John Baird: NATO considering Ukraine as alliance cuts ties with Russia
Foreign Affairs Minister John Baird stands in the House of Commons during question period on Parliament Hill in Ottawa on Friday, March 28, 2014. (Fred Chartrand/THE CANADIAN PRESS)
Mike Blanchfield, The Canadian Press
Published Tuesday, April 1, 2014 6:12PM EDT
OTTAWA -- NATO's decision Tuesday to end civilian and military co-operation with Russia is just one step in a long journey to end the Ukraine crisis, says Foreign Affairs Minister John Baird.
"This is exactly what Canada did weeks ago. It's not going to be business as usual so we're suspending all civilian and military co-operation with the Russian Federation," Baird told The Canadian Press from Brussels.
Asked if NATO has been too slow to respond, Baird said: "It's the first minister's meeting we've had since the crisis came about."
Baird said NATO will consider a series of options to counter Russia's unilateral annexation of Ukraine's Crimean Peninsula. The minister said capacity building, tactical support and beefing up assets are among them.
"We've got a whole range of options that we're taking. Obviously, we want to stand in solidarity with our NATO allies, and beef up tactical support, co-operation and efforts," Baird said.
"There's no one action which is going to get the change we want. This is just one more step in a long journey to say that it's unacceptable that in 2014 one man in the Kremlin can try to rewrite the boundaries of Europe."
Baird met behind closed doors Tuesday with his counterparts in the 28-member alliance, which is facing its most serious crisis in recent years.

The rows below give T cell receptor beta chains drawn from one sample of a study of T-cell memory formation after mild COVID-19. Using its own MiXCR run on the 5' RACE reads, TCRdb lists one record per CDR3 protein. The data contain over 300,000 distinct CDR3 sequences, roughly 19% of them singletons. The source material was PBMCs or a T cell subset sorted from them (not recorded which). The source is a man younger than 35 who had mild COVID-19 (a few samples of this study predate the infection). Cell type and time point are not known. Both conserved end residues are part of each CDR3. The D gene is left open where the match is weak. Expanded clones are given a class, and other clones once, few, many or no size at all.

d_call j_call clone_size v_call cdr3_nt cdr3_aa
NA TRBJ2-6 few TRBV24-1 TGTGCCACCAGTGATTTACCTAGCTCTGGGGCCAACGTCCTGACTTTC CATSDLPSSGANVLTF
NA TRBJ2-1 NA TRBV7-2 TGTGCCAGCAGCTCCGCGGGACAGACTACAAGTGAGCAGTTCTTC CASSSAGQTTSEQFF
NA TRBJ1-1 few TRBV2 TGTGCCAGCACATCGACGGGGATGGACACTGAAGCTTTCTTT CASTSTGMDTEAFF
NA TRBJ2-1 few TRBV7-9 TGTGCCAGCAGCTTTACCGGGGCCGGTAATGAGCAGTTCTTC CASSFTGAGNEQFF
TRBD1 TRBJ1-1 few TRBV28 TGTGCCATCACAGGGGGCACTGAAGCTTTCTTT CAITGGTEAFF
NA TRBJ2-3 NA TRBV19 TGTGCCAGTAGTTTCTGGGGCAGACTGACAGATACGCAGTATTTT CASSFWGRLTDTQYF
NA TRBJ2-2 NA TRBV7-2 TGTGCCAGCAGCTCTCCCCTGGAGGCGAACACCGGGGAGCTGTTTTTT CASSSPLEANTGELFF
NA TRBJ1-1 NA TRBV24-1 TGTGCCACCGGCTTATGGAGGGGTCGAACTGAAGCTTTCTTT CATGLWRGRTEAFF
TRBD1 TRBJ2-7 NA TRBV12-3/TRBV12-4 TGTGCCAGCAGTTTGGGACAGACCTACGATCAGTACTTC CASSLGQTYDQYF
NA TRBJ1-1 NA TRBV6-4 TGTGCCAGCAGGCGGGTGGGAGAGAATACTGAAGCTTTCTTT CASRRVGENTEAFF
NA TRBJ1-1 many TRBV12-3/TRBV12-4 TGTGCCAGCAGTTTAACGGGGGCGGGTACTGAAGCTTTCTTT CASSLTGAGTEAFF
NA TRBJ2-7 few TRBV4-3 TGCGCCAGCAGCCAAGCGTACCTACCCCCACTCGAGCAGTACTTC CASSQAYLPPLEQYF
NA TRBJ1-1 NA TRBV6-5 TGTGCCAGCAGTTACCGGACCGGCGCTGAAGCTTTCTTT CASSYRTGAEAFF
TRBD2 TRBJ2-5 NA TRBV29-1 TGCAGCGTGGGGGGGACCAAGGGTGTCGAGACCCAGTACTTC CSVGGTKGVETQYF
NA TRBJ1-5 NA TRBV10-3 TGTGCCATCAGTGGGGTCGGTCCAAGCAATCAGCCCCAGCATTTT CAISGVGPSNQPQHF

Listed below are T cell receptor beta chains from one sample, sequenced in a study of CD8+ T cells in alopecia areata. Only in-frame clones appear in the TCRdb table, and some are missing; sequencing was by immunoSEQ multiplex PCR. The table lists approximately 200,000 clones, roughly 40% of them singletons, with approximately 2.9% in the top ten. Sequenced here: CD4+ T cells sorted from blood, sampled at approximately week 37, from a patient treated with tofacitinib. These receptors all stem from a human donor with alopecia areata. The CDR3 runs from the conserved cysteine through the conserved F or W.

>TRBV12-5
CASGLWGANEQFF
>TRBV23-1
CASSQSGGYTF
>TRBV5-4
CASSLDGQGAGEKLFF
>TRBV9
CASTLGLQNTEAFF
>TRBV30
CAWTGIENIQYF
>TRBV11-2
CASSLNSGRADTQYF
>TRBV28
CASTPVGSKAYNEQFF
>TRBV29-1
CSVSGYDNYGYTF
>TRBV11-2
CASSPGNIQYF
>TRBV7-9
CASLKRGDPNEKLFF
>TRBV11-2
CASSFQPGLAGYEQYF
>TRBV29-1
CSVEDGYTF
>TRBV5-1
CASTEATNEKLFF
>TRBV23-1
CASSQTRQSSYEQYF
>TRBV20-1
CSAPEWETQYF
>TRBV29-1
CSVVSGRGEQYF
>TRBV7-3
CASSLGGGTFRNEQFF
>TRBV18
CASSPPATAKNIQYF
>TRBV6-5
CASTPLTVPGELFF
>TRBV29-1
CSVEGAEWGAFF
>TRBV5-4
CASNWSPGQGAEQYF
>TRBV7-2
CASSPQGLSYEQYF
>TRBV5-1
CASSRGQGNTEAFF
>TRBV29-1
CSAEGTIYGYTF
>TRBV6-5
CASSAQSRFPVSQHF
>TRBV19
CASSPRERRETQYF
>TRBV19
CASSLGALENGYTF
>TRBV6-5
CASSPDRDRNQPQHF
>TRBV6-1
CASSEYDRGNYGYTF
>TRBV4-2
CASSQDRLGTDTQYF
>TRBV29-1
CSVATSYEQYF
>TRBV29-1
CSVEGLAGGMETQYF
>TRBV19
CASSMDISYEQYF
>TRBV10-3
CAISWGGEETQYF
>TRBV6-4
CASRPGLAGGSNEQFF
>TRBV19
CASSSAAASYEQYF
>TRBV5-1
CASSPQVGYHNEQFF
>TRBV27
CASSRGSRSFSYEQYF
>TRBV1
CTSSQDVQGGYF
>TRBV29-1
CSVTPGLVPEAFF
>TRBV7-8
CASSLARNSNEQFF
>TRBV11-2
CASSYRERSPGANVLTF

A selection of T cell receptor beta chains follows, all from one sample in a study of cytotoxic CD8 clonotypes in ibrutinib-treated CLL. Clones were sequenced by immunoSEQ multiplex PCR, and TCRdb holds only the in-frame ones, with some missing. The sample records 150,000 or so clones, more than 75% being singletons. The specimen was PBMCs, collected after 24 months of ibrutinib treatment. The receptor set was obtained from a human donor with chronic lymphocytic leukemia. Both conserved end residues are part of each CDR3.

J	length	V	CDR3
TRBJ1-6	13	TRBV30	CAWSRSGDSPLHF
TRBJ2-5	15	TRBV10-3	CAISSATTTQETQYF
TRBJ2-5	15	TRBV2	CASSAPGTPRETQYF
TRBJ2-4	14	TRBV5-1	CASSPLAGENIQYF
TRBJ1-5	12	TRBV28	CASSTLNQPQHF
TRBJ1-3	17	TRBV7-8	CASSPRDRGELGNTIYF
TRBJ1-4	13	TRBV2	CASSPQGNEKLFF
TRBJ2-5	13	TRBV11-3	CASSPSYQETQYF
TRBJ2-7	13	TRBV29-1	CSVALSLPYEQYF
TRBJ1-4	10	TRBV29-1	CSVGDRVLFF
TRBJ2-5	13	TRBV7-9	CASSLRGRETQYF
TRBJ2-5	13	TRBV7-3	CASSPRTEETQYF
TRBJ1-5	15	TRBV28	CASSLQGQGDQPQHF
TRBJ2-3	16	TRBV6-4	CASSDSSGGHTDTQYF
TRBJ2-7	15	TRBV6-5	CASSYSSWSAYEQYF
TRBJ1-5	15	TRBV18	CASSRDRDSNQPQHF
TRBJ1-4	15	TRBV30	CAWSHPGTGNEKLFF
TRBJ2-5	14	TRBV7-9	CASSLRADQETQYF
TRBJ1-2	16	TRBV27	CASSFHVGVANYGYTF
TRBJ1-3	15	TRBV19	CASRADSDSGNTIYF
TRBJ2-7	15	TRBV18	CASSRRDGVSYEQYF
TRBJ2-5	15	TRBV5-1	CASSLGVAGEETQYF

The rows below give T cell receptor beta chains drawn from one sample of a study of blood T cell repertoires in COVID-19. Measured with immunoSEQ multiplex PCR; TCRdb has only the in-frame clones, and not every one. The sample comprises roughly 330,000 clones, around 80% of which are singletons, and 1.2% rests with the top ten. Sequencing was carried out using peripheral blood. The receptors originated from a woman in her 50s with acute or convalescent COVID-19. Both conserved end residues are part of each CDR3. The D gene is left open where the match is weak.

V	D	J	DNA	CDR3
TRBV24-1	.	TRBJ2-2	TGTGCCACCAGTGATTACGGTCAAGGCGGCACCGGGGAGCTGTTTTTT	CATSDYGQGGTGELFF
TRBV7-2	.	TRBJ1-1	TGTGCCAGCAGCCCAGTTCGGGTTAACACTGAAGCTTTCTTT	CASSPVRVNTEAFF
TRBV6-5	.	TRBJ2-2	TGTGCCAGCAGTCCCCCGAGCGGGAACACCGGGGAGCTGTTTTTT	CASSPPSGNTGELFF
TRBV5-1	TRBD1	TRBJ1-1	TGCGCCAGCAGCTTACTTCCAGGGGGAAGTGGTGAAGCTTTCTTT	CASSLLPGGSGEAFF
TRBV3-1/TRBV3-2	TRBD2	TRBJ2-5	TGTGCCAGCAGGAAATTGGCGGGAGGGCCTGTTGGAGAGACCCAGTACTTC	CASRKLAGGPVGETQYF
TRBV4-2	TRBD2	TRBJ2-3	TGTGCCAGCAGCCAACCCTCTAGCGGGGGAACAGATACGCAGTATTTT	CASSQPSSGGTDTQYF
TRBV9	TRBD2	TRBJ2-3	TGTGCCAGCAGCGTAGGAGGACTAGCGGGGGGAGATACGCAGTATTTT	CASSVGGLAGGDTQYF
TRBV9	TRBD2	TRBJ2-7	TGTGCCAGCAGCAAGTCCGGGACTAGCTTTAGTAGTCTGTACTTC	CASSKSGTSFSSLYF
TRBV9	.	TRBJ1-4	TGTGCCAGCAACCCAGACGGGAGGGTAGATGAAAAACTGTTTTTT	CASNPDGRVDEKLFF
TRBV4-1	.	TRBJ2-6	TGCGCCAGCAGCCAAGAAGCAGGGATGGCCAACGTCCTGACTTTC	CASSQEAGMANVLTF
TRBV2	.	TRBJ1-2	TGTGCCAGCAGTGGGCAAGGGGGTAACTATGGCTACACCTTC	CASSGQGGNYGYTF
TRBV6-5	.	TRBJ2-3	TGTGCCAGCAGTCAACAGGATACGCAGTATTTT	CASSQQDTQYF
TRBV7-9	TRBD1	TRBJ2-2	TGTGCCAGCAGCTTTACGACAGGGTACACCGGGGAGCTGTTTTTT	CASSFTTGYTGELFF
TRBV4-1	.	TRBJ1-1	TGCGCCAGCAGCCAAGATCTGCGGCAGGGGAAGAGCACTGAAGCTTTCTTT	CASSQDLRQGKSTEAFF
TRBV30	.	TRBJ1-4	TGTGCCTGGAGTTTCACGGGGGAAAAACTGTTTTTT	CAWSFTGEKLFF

U.S. Secretary of State John Kerry says the ministers agreed unanimously on a number of points, including possible redeployment of military assets in eastern NATO nations like Poland and the Baltic states.
Baird wouldn't comment specifically on possible NATO troop options, except to say the alliance's military exercises -- which Russia often finds provocative -- would continue.
In recent days, Baird visited NATO-member Romania and Ukraine's neighbour Moldova as a deliberate show of solidarity prior to Tuesday's foreign minister's meeting. He said the current crisis has implications for other countries in the region.
Analysts have said that Moldova's breakaway region of Transnistria, which borders Ukraine, may be next target of Russian President Vladimir Putin.
"We've got a number of crises. We've got the problem, the occupation, the illegal annexation of Crimea. We've got the troop build-up on Eastern Ukraine, concerns about Odessa, concerns about Moldova, concerns about Georgia and more broadly concerned about NATO proper," said Baird.
"We think a strong response is necessary."
Baird said NATO has been "a spectacularly successful alliance" and lauded its collective defence provision.
"Article 5 is the cornerstone of the alliance," he said. "Today, countries like Romania, Poland and the Baltic republics are pretty glad they're in NATO."
Baird also met Tuesday with his Polish counterpart, Radosaw Sikorski.
As for Ukraine's possible membership in NATO, he said it would be premature to discuss, given that the country is to hold elections next month.
In fact, Baird said he did not discuss Ukraine's possible NATO candidacy with its new temporary government during his recent visit to Kyiv.
"Today, Ukraine is not a candidate country. You can't make someone a member of a club, an organization, if they haven't requested," Baird said.
"That will be a decision for the people of Ukraine and their elected government."
He said Ukraine's exiled president Viktor Yanukovych shut down his country's NATO membership bid.
"NATO has had a relationship with Ukraine. What goes on there matters to us."
During a session at NATO, Baird affirmed the alliance's "Open Door Policy" which encourages countries with aspirations to join it on its "Euro-Atlantic path."
Baird suggested Canada will be sending at least 500 election observers to next month's elections.
"We're going to be very supportive. Last year, we sent 500 observers. We're going to want to play an equally strong role in helping the Ukrainian people cast their ballots in a free and fair election," he said.
"If anything we're more engaged with Ukraine, not less."